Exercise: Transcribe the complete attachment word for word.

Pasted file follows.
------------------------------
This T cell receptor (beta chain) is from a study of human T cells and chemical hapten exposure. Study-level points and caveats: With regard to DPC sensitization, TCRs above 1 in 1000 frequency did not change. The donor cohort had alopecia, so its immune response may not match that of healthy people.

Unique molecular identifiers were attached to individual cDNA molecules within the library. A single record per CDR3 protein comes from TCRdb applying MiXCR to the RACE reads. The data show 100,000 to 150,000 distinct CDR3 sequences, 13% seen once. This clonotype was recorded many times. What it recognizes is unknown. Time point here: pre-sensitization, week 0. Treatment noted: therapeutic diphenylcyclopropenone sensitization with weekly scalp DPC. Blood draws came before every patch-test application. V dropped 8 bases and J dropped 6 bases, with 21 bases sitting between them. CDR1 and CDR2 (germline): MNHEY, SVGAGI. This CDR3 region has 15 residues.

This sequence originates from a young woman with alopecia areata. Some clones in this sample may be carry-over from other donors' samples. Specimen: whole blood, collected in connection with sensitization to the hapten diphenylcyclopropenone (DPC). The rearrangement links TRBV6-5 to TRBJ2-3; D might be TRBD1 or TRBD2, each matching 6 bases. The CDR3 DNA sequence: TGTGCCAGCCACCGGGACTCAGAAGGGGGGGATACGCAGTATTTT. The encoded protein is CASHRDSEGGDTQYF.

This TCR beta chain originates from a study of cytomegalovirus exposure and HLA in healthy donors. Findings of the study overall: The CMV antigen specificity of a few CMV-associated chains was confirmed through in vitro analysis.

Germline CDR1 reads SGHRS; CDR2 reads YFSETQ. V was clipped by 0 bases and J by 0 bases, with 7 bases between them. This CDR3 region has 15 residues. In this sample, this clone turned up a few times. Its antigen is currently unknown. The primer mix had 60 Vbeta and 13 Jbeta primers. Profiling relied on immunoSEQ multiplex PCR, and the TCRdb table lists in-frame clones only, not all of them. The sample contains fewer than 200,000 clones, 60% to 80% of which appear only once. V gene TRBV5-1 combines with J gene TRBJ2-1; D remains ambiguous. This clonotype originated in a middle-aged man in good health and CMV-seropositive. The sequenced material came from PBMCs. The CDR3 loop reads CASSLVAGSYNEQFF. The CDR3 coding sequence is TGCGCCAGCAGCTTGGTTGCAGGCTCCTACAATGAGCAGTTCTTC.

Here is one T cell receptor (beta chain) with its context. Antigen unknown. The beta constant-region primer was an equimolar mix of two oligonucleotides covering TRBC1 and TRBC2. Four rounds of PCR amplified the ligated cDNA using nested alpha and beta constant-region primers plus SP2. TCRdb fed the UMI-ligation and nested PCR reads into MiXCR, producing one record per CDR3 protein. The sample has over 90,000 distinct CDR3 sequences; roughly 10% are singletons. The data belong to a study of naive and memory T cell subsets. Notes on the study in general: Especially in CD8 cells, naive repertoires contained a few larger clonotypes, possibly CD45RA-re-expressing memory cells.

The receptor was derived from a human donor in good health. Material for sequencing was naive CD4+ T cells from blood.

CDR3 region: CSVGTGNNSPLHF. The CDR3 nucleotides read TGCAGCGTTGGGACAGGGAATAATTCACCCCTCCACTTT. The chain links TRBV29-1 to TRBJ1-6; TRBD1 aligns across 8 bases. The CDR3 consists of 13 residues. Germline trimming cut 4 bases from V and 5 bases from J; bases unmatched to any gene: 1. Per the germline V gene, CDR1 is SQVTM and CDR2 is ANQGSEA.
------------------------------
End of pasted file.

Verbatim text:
This T cell receptor (beta chain) is from a study of human T cells and chemical hapten exposure. Study-level points and caveats: With regard to DPC sensitization, TCRs above 1 in 1000 frequency did not change. The donor cohort had alopecia, so its immune response may not match that of healthy people.

Unique molecular identifiers were attached to individual cDNA molecules within the library. A single record per CDR3 protein comes from TCRdb applying MiXCR to the RACE reads. The data show 100,000 to 150,000 distinct CDR3 sequences, 13% seen once. This clonotype was recorded many times. What it recognizes is unknown. Time point here: pre-sensitization, week 0. Treatment noted: therapeutic diphenylcyclopropenone sensitization with weekly scalp DPC. Blood draws came before every patch-test application. V dropped 8 bases and J dropped 6 bases, with 21 bases sitting between them. CDR1 and CDR2 (germline): MNHEY, SVGAGI. This CDR3 region has 15 residues.

This sequence originates from a young woman with alopecia areata. Some clones in this sample may be carry-over from other donors' samples. Specimen: whole blood, collected in connection with sensitization to the hapten diphenylcyclopropenone (DPC). The rearrangement links TRBV6-5 to TRBJ2-3; D might be TRBD1 or TRBD2, each matching 6 bases. The CDR3 DNA sequence: TGTGCCAGCCACCGGGACTCAGAAGGGGGGGATACGCAGTATTTT. The encoded protein is CASHRDSEGGDTQYF.

This TCR beta chain originates from a study of cytomegalovirus exposure and HLA in healthy donors. Findings of the study overall: The CMV antigen specificity of a few CMV-associated chains was confirmed through in vitro analysis.

Germline CDR1 reads SGHRS; CDR2 reads YFSETQ. V was clipped by 0 bases and J by 0 bases, with 7 bases between them. This CDR3 region has 15 residues. In this sample, this clone turned up a few times. Its antigen is currently unknown. The primer mix had 60 Vbeta and 13 Jbeta primers. Profiling relied on immunoSEQ multiplex PCR, and the TCRdb table lists in-frame clones only, not all of them. The sample contains fewer than 200,000 clones, 60% to 80% of which appear only once. V gene TRBV5-1 combines with J gene TRBJ2-1; D remains ambiguous. This clonotype originated in a middle-aged man in good health and CMV-seropositive. The sequenced material came from PBMCs. The CDR3 loop reads CASSLVAGSYNEQFF. The CDR3 coding sequence is TGCGCCAGCAGCTTGGTTGCAGGCTCCTACAATGAGCAGTTCTTC.

Here is one T cell receptor (beta chain) with its context. Antigen unknown. The beta constant-region primer was an equimolar mix of two oligonucleotides covering TRBC1 and TRBC2. Four rounds of PCR amplified the ligated cDNA using nested alpha and beta constant-region primers plus SP2. TCRdb fed the UMI-ligation and nested PCR reads into MiXCR, producing one record per CDR3 protein. The sample has over 90,000 distinct CDR3 sequences; roughly 10% are singletons. The data belong to a study of naive and memory T cell subsets. Notes on the study in general: Especially in CD8 cells, naive repertoires contained a few larger clonotypes, possibly CD45RA-re-expressing memory cells.

The receptor was derived from a human donor in good health. Material for sequencing was naive CD4+ T cells from blood.

CDR3 region: CSVGTGNNSPLHF. The CDR3 nucleotides read TGCAGCGTTGGGACAGGGAATAATTCACCCCTCCACTTT. The chain links TRBV29-1 to TRBJ1-6; TRBD1 aligns across 8 bases. The CDR3 consists of 13 residues. Germline trimming cut 4 bases from V and 5 bases from J; bases unmatched to any gene: 1. Per the germline V gene, CDR1 is SQVTM and CDR2 is ANQGSEA.